Gerard D'Angelo: Who's Kidding Who?

DanMichael Reyes By

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AAJ: [laughs] Of course, who doesn't?

GD: [laughs] I played in all the clubs where people threw up on the piano and people are just screaming "Quit playing!" The beautiful thing about being a musician is that you're playing in that dive in downtown with a drunk throwing up in a piano, and the next thing you know, you're playing for royalty in the most prestigious venue.

AAJ: Another very famous student you had was the actor, Ben Stiller. How did that happen?

GD: I have to thank Gary Dial. About three years ago, he had been in with a lot of big time people. He was going to teach Ben Stiller but then he was so busy that he couldn't. So I ended up working with Ben for four months. He didn't play a note of piano and I used to go his house and I used to teach him piano. He had to play four songs and sing.

AAJ: What songs were they?

GD: The play was House of Blue Leaves. It was about a guy from Queens—played by Ben Stiller—who worked in a zoo. His character was a zookeeper, but he was also a wanna-be singer-songwriter. So it was like a weird comedy with a dark side to it. It was Ben's first big professional gig around 1980. Ben was in the play back then but he was going to do it as a star.

From what I could see when I got to know him, he's really a hard worker and he really wanted to play the piano. He could have just sat behind the thing and had someone else play, but he wanted to play it. I would go to his house two to three times a week and give him lessons.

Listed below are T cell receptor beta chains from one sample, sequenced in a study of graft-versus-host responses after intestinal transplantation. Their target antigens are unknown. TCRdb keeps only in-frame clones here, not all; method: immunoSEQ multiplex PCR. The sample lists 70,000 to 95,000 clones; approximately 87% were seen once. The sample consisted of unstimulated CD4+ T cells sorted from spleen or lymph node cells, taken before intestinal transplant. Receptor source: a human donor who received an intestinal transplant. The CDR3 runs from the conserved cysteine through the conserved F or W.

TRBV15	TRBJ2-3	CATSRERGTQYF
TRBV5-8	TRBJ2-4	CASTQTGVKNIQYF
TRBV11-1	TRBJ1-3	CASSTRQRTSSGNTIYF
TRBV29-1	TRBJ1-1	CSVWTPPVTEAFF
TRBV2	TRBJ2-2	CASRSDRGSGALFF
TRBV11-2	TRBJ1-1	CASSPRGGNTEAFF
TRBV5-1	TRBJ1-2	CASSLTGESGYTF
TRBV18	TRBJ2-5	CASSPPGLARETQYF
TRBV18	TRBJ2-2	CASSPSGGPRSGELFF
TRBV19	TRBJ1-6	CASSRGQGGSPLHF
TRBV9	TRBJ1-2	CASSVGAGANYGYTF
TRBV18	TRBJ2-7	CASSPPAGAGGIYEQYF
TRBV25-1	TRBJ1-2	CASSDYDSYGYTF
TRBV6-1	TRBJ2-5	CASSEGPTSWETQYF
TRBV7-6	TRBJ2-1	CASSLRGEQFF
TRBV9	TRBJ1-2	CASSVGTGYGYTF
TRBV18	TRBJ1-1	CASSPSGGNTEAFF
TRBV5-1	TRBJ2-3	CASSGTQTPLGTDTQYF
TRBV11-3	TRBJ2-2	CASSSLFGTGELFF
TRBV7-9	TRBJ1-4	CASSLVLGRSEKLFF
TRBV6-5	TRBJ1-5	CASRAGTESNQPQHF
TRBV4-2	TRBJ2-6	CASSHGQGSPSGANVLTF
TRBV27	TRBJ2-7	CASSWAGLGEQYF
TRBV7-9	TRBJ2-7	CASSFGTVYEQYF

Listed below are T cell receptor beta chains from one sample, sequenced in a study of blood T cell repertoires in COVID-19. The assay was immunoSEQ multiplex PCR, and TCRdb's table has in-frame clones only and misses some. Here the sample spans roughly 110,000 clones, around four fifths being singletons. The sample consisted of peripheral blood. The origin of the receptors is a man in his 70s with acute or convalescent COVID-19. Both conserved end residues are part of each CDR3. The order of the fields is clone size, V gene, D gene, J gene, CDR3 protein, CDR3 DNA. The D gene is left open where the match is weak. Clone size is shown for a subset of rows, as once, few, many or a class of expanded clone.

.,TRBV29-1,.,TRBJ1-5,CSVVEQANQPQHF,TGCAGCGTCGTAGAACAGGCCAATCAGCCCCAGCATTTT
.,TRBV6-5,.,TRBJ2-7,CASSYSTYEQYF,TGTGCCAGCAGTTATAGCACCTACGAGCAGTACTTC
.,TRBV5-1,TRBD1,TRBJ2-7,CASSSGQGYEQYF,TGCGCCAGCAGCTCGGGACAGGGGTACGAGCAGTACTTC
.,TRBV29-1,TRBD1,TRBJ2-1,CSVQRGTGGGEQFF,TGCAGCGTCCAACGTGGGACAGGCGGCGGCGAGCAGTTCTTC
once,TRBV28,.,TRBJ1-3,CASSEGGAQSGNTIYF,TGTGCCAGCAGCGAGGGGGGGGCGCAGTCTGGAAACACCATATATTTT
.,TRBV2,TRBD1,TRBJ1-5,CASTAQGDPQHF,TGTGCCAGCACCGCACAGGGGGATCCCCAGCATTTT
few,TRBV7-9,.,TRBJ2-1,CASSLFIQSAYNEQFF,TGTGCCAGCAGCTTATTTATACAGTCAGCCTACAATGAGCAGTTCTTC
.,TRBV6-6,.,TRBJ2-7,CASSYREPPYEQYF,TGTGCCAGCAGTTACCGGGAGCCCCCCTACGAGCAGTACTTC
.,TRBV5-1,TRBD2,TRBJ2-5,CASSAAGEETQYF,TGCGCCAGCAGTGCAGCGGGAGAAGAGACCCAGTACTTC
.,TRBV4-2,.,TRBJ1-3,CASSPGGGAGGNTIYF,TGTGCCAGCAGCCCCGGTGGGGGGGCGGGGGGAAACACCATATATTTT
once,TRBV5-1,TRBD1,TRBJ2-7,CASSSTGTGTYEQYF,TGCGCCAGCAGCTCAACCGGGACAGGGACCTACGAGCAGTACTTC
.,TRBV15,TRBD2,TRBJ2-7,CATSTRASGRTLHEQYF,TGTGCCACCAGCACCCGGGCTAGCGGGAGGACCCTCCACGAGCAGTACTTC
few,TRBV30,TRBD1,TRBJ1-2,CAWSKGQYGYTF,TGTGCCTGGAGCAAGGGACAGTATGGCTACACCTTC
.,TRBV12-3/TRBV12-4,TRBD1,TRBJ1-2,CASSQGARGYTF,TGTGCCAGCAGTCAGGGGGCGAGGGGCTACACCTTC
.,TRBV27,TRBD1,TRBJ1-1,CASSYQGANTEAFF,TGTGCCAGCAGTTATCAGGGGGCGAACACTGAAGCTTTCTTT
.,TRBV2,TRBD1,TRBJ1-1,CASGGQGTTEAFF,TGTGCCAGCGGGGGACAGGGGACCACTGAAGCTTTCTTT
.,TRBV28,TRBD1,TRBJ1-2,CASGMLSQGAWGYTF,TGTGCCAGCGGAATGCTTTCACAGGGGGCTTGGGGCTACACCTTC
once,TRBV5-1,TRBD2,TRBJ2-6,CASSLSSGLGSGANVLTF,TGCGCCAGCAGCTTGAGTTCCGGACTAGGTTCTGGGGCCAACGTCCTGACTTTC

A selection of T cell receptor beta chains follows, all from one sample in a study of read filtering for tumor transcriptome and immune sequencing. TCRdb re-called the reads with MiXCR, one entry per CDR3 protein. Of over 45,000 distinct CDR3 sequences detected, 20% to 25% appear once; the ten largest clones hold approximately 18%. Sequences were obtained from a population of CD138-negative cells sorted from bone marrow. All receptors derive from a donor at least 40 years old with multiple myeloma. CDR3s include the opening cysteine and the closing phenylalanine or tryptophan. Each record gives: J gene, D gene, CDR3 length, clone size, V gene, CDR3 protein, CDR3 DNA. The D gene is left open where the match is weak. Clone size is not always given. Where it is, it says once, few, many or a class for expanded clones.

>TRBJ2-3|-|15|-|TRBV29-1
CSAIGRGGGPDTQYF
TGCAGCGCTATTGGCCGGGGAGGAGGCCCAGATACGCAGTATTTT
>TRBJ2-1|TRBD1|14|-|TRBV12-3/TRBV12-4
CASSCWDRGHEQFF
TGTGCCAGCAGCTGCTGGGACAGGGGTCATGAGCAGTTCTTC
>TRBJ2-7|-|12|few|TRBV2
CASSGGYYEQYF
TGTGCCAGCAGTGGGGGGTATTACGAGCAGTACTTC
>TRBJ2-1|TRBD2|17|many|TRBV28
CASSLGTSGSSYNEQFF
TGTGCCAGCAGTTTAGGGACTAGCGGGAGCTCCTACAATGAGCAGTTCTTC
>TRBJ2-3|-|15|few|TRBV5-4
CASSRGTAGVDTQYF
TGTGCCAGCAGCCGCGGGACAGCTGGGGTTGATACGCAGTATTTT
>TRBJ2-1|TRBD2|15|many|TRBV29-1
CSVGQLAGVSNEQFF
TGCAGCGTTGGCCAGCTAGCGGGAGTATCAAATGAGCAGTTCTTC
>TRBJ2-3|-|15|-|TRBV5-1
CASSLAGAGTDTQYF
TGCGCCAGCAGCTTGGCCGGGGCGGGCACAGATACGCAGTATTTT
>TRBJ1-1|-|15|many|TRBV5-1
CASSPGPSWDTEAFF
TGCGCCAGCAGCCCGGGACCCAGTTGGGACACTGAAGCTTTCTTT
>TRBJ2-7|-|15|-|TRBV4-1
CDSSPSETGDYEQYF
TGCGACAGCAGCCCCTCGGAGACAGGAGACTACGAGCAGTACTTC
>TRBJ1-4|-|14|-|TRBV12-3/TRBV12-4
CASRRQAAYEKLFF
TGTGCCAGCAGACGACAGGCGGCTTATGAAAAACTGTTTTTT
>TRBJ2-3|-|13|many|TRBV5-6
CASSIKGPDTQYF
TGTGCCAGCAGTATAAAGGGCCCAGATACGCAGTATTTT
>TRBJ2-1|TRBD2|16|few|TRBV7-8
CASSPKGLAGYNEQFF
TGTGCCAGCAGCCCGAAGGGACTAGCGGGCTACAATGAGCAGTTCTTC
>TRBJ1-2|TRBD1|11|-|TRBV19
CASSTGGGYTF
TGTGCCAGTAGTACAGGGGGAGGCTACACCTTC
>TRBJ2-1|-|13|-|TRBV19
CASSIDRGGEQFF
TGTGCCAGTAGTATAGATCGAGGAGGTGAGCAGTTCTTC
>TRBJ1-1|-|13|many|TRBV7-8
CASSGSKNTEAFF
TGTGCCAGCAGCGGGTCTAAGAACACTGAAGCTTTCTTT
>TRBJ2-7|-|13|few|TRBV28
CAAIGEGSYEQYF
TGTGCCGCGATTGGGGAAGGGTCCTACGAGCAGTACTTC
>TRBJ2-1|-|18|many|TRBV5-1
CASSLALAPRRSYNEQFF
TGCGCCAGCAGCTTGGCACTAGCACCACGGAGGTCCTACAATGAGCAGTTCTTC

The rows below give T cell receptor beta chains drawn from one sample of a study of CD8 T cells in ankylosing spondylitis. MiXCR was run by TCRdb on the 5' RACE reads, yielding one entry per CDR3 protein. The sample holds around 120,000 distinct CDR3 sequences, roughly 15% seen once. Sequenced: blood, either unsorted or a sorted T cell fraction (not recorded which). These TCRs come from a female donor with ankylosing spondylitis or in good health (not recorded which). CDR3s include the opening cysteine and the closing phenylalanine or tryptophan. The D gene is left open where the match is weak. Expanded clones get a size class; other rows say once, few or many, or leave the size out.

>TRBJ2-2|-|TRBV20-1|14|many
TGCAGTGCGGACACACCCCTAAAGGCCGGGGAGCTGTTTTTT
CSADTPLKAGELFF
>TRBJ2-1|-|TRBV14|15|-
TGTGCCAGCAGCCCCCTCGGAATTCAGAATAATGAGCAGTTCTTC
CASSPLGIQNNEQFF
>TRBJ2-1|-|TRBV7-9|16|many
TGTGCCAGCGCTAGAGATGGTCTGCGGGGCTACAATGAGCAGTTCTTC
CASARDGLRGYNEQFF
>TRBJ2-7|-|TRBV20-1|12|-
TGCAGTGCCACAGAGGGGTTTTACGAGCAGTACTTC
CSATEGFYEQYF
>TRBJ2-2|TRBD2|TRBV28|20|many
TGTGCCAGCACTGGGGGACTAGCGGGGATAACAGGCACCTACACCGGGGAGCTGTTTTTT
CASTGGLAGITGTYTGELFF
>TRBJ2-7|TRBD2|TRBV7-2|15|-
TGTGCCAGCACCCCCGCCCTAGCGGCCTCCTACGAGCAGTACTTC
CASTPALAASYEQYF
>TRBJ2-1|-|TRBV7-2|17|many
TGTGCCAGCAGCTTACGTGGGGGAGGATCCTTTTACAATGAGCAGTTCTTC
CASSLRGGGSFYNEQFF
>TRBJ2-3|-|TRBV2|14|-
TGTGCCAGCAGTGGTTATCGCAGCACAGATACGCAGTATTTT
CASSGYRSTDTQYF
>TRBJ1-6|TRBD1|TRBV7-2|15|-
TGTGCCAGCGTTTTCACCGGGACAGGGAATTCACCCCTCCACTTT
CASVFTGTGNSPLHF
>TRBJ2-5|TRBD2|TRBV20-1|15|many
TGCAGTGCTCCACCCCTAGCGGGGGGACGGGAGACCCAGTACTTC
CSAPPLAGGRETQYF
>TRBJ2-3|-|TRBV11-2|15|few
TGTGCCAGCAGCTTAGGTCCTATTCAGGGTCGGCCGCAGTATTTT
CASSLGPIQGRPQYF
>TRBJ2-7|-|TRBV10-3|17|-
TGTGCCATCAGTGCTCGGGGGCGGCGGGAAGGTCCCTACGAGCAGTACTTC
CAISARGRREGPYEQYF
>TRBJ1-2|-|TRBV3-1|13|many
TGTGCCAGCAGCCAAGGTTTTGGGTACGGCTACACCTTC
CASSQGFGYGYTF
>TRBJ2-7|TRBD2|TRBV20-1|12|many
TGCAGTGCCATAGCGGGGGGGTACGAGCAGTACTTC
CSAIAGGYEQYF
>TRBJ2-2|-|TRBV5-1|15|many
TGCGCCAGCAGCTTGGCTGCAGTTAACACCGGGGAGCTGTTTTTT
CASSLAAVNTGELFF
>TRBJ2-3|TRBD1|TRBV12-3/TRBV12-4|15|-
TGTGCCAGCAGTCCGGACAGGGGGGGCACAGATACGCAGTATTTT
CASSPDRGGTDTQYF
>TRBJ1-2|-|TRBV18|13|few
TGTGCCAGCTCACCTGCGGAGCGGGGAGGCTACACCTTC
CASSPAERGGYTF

AAJ: Does your teaching approach differ between a celebrity like Ben Stiller, your music theory class, and your private students through MSM and New School?

GD: First of all, it's important to understand that you're teaching people—human beings. People have feelings and we're all in the same boat. Developing a sincere rapport with people as human beings and having a respect for people is important and that's my thing. It's not just a hierarchy; I'm dealing with human beings who have goals and dreams just like myself. That helps put it perspective because it creates this feeling of communication and a vibe that I'm real. I think that this allows you to begin to see where this student is. It's not about me; it's about them. It's not about showing them how skilled I am, it's about trying to find out what they know and what they need to know. My wife has helped me with this. In the beginning, I would get freaked out and get anxious. They would all just be staring at me. I don't know what they're thinking and they're just sitting there. It's the first time in college for some of the kids and they're young so they're trying to impress each other, and no one gives it up.

It can be intimidating and I'm thinking, "What are they thinking of me." But my wife would say, "It's not about you. It's about why you're there." Whenever I get intimidated or psyched out, I always just try to remember that I'm there to help people out. So that's where I start and that's the common denominator with everyone whether it's a vocal student at Manhattan School of Music or Ben Stiller.